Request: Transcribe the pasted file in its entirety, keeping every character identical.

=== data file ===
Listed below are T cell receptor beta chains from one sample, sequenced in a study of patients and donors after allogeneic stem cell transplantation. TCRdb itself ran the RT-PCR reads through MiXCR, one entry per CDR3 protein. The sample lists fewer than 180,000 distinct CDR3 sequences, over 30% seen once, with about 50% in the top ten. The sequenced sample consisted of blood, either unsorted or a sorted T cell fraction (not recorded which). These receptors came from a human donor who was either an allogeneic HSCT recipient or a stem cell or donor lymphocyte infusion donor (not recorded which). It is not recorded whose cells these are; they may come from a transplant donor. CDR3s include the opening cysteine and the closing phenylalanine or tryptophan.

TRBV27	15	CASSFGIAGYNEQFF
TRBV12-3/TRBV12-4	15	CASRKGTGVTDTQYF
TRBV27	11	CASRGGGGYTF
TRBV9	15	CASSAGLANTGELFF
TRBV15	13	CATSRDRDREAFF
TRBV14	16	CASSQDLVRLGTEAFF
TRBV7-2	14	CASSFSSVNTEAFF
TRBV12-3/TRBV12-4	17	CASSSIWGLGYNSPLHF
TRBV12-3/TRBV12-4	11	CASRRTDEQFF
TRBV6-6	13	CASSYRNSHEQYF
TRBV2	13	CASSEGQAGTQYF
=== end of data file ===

Listed below are T cell receptor beta chains from one sample, sequenced in a study of patients and donors after allogeneic stem cell transplantation. TCRdb itself ran the RT-PCR reads through MiXCR, one entry per CDR3 protein. The sample lists fewer than 180,000 distinct CDR3 sequences, over 30% seen once, with about 50% in the top ten. The sequenced sample consisted of blood, either unsorted or a sorted T cell fraction (not recorded which). These receptors came from a human donor who was either an allogeneic HSCT recipient or a stem cell or donor lymphocyte infusion donor (not recorded which). It is not recorded whose cells these are; they may come from a transplant donor. CDR3s include the opening cysteine and the closing phenylalanine or tryptophan.

TRBV27	15	CASSFGIAGYNEQFF
TRBV12-3/TRBV12-4	15	CASRKGTGVTDTQYF
TRBV27	11	CASRGGGGYTF
TRBV9	15	CASSAGLANTGELFF
TRBV15	13	CATSRDRDREAFF
TRBV14	16	CASSQDLVRLGTEAFF
TRBV7-2	14	CASSFSSVNTEAFF
TRBV12-3/TRBV12-4	17	CASSSIWGLGYNSPLHF
TRBV12-3/TRBV12-4	11	CASRRTDEQFF
TRBV6-6	13	CASSYRNSHEQYF
TRBV2	13	CASSEGQAGTQYF